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By Maurice Alal
Johnstone Onyango was used to buying maize from Uganda due to the low production in his three-acre piece of land.

The 35-year-old maize farmer in Lwanya location, Matayos sub county, Busia county, says he could only get 20 tins of maize after toiling hard only for his crops to be infested by the striga weed.

Onyango, a member of Imbako group, says the situation has however changed, thanks to the StrigaAway maize control technology.

“I never knew that my production would improve tremendously until I adopted Imazapyr Resistan (IR) maize seeds. I now harvest more than 18 bags of maize. I am now food secure since I don’t have to buy maize to feed my family anymore,” he said, adding that so far more than 300 farmers have embraced IR maize seed in the area.

The Africa Agricultural Technology Foundation (AATF) has introduced the StrigaAway IR maize technology to help farmers manage the striga weed, which attacks cereal crops, retarding plant growth, resulting in stunted and withered plants.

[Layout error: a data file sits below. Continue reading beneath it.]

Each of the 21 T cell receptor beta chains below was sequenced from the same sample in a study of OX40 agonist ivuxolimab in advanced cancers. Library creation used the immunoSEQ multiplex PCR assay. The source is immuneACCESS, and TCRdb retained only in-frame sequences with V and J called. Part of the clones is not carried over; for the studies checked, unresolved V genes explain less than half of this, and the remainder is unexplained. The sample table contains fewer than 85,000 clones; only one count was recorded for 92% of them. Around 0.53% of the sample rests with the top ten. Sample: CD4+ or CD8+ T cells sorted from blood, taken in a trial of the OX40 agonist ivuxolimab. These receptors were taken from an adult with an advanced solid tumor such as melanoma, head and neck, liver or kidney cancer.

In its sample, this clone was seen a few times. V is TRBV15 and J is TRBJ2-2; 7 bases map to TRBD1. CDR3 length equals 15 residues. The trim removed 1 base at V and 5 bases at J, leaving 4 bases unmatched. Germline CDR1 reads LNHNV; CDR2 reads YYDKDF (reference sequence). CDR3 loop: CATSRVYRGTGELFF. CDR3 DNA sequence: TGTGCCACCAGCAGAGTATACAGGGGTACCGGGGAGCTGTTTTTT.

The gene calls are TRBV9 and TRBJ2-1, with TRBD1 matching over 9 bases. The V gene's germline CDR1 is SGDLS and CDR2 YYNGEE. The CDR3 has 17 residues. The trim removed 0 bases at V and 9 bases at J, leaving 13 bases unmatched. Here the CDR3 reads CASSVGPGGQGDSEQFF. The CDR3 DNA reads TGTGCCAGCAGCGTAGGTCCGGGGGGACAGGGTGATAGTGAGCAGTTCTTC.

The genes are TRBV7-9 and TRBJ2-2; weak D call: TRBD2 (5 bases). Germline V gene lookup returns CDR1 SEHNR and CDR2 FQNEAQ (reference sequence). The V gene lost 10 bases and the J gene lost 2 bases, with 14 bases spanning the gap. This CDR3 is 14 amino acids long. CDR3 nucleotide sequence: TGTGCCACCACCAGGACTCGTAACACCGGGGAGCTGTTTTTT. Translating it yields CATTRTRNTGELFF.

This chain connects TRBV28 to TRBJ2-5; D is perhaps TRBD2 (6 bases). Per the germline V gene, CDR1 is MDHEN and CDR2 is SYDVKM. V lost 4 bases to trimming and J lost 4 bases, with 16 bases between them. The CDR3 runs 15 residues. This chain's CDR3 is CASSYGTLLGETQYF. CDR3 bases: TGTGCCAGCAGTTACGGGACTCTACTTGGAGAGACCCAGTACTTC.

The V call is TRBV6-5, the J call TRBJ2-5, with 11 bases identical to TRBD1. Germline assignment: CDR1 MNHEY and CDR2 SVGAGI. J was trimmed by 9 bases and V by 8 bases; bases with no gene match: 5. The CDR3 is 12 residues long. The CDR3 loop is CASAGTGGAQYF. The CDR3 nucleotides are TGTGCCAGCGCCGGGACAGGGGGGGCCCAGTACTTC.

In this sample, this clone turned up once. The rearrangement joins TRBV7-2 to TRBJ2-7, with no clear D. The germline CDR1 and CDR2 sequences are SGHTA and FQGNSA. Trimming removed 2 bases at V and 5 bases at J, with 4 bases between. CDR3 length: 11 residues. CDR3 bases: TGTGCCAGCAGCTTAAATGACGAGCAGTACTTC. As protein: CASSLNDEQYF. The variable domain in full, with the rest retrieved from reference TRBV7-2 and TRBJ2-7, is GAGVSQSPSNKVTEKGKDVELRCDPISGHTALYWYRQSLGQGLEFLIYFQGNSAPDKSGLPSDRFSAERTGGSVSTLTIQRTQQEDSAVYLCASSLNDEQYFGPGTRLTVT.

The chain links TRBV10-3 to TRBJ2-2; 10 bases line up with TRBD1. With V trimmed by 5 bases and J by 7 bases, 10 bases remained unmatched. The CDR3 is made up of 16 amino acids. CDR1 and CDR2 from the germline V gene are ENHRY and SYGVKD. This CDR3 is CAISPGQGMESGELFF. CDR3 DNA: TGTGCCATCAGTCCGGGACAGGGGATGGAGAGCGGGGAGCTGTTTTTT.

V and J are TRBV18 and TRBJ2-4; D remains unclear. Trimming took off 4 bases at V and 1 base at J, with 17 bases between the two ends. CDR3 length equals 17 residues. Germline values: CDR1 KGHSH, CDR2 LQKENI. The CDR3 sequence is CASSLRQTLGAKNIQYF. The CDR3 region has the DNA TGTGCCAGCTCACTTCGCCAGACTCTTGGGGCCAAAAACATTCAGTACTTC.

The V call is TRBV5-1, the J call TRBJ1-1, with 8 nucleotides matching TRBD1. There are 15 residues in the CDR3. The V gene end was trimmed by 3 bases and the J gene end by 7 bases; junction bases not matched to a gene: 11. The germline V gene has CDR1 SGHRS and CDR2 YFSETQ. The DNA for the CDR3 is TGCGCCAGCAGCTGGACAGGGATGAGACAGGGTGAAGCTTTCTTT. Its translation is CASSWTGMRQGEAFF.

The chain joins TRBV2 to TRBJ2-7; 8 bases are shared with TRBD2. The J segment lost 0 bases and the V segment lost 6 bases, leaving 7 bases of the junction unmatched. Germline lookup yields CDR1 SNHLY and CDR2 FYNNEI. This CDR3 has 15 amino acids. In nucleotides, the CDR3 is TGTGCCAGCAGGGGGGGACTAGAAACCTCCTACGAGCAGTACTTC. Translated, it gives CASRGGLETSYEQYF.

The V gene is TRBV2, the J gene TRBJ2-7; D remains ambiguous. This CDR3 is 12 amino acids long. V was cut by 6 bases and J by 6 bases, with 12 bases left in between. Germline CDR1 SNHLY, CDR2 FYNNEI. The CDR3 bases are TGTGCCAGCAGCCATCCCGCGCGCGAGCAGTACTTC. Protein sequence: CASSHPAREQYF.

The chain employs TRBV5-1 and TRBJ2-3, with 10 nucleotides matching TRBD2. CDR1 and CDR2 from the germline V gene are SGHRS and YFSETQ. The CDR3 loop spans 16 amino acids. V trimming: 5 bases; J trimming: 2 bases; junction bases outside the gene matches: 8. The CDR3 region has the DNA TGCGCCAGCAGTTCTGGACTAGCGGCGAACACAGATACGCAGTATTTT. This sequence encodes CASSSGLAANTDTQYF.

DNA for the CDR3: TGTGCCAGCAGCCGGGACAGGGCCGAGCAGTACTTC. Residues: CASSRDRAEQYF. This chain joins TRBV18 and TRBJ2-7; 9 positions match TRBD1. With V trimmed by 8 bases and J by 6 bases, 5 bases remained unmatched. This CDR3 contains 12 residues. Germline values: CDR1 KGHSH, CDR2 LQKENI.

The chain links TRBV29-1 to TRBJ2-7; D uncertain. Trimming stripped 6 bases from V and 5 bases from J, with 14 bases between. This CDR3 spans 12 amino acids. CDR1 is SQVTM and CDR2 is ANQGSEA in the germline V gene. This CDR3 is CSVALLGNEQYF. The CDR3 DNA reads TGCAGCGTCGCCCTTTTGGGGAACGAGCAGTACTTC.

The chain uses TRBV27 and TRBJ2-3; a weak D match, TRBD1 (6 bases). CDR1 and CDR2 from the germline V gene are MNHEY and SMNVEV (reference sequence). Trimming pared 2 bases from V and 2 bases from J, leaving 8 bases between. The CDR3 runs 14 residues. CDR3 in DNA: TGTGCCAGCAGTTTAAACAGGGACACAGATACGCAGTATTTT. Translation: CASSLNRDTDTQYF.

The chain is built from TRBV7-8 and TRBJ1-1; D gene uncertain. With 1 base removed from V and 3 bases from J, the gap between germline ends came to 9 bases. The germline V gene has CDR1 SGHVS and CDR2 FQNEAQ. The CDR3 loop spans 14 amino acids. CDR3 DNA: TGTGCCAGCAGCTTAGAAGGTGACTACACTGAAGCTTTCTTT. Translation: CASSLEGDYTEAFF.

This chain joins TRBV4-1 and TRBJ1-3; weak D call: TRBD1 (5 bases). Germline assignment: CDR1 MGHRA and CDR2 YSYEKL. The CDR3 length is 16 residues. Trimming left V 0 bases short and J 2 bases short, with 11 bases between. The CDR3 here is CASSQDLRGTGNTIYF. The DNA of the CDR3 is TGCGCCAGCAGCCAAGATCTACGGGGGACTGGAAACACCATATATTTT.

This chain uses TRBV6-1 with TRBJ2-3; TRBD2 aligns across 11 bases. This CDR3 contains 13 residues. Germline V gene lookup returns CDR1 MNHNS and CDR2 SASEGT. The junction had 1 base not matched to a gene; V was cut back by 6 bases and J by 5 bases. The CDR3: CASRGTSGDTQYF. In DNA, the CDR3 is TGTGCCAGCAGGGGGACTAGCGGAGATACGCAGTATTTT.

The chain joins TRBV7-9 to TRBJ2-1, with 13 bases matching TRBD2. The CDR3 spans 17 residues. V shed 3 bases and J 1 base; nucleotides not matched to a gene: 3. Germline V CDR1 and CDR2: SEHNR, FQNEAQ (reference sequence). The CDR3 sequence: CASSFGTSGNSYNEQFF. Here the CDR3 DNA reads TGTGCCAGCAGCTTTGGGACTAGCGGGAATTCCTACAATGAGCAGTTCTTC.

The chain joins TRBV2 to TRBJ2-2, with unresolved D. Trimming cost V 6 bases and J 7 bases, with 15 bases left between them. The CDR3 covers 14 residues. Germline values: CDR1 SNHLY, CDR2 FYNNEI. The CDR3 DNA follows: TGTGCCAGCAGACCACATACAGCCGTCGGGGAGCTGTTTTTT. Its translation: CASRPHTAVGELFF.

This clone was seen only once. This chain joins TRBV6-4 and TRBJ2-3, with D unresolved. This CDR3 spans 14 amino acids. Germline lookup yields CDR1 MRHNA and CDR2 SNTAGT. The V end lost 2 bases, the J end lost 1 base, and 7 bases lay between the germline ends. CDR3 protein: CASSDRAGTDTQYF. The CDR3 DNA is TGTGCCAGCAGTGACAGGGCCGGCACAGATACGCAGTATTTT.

This comes at a time when scientists have warned of an imminent spread of the weed to other parts of the country where it never used to thrive due to climatic changes.

The researchers at AATF have warned that the weed, which has been causing havoc in Nyanza and Western regions, is likely to spread to other parts of the country like Rift Valley due to increasing temperatures.

According to AATF, striga weed constrains the productivity of staples such as maize, sorghum, millet and upland rice in Sub-Saharan Africa, affecting livelihoods of more than 100 million people.